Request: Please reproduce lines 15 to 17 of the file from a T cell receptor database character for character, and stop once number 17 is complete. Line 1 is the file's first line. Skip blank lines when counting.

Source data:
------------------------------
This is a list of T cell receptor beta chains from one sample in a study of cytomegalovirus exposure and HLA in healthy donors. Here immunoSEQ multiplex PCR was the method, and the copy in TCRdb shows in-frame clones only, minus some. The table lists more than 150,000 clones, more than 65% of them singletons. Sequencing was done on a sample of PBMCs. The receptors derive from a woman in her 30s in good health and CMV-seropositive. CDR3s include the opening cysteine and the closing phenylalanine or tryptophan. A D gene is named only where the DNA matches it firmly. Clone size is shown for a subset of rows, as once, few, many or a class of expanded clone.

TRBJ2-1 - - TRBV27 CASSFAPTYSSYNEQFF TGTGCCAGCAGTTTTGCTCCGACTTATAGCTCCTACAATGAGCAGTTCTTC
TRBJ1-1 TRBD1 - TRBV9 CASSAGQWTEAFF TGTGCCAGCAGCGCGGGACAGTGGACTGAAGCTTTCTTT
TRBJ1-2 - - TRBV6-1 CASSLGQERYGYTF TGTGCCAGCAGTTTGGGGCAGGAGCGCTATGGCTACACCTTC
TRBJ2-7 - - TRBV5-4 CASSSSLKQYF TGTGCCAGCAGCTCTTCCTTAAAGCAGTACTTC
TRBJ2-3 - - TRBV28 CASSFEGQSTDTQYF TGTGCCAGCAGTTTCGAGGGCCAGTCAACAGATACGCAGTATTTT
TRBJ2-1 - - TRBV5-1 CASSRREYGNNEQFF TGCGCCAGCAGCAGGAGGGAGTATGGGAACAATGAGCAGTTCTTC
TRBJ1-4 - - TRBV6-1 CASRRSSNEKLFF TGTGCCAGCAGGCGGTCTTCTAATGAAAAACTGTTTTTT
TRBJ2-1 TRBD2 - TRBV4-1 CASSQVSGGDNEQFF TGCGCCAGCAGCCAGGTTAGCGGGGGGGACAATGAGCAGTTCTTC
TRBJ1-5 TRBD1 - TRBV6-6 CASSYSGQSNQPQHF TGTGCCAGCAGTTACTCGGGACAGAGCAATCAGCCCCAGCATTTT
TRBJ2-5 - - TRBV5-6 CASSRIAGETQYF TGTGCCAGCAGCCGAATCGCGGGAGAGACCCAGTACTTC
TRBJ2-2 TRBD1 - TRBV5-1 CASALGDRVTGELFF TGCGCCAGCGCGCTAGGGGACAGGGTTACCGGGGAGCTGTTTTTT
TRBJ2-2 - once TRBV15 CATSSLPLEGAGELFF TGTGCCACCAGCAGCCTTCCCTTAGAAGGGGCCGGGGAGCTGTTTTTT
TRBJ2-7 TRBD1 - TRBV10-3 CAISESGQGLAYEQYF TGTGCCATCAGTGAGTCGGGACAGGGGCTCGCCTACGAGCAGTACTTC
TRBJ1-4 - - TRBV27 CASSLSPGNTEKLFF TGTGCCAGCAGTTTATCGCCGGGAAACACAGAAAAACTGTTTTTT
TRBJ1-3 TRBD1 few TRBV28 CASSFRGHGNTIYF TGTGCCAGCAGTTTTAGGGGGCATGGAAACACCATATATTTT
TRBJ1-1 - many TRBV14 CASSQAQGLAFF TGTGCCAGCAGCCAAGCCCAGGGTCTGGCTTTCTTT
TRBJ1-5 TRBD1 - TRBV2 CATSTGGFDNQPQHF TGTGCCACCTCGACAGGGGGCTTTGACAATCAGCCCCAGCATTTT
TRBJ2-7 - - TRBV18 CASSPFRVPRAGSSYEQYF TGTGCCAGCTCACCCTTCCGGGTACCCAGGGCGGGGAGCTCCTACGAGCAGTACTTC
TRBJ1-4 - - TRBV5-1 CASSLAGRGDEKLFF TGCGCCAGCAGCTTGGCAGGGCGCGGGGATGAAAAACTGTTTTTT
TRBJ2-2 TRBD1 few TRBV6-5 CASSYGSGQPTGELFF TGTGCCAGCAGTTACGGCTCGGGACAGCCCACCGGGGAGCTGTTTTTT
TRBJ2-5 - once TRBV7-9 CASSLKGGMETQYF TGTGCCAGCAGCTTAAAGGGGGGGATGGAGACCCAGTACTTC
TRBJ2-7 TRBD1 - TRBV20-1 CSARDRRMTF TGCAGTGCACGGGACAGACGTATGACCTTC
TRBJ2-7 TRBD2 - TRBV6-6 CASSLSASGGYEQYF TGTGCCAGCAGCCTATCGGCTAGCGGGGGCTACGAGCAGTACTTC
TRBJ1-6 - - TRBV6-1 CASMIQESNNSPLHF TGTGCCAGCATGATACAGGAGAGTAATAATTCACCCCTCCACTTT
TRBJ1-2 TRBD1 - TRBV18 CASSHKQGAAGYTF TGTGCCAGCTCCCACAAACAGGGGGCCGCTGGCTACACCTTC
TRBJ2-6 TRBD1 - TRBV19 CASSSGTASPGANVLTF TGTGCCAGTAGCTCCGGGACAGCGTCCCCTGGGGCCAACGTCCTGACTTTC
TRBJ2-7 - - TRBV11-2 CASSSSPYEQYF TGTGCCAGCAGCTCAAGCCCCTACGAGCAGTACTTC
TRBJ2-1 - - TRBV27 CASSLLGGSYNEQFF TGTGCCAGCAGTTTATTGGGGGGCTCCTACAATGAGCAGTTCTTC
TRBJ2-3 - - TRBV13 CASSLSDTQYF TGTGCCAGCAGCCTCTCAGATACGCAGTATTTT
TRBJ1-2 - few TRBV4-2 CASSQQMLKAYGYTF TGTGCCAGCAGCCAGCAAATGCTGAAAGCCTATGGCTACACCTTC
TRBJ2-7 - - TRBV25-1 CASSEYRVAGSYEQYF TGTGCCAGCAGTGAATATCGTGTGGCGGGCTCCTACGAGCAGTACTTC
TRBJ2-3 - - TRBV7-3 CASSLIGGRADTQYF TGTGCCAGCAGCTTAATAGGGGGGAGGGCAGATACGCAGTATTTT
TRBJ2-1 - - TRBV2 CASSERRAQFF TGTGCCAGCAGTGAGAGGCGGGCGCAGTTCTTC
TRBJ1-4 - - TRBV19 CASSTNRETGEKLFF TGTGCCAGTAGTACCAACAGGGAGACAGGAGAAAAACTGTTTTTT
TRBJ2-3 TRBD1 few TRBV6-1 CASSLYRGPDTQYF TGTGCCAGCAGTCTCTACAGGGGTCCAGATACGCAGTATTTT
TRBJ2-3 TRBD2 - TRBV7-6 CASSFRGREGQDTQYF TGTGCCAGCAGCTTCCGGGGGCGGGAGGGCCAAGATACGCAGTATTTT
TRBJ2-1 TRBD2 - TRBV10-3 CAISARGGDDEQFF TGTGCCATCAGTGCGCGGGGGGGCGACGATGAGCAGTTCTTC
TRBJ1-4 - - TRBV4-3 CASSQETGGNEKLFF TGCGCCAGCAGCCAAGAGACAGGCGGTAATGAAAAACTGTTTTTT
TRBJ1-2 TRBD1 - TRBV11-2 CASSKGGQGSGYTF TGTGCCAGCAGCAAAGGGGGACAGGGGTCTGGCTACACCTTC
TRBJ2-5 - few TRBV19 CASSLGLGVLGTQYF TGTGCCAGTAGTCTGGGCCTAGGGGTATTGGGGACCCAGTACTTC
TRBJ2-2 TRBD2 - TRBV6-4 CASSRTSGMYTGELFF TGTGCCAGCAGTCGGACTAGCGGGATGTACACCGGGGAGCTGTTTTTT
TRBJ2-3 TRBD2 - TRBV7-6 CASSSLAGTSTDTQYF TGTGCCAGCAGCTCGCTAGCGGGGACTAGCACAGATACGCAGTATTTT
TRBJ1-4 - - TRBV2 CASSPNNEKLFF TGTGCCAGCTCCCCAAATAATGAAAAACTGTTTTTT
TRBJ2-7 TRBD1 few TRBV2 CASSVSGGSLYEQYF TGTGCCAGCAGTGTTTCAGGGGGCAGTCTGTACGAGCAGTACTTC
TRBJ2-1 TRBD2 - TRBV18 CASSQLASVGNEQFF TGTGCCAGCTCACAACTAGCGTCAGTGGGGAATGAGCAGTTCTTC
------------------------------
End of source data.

TRBJ1-4 - - TRBV27 CASSLSPGNTEKLFF TGTGCCAGCAGTTTATCGCCGGGAAACACAGAAAAACTGTTTTTT
TRBJ1-3 TRBD1 few TRBV28 CASSFRGHGNTIYF TGTGCCAGCAGTTTTAGGGGGCATGGAAACACCATATATTTT
TRBJ1-1 - many TRBV14 CASSQAQGLAFF TGTGCCAGCAGCCAAGCCCAGGGTCTGGCTTTCTTT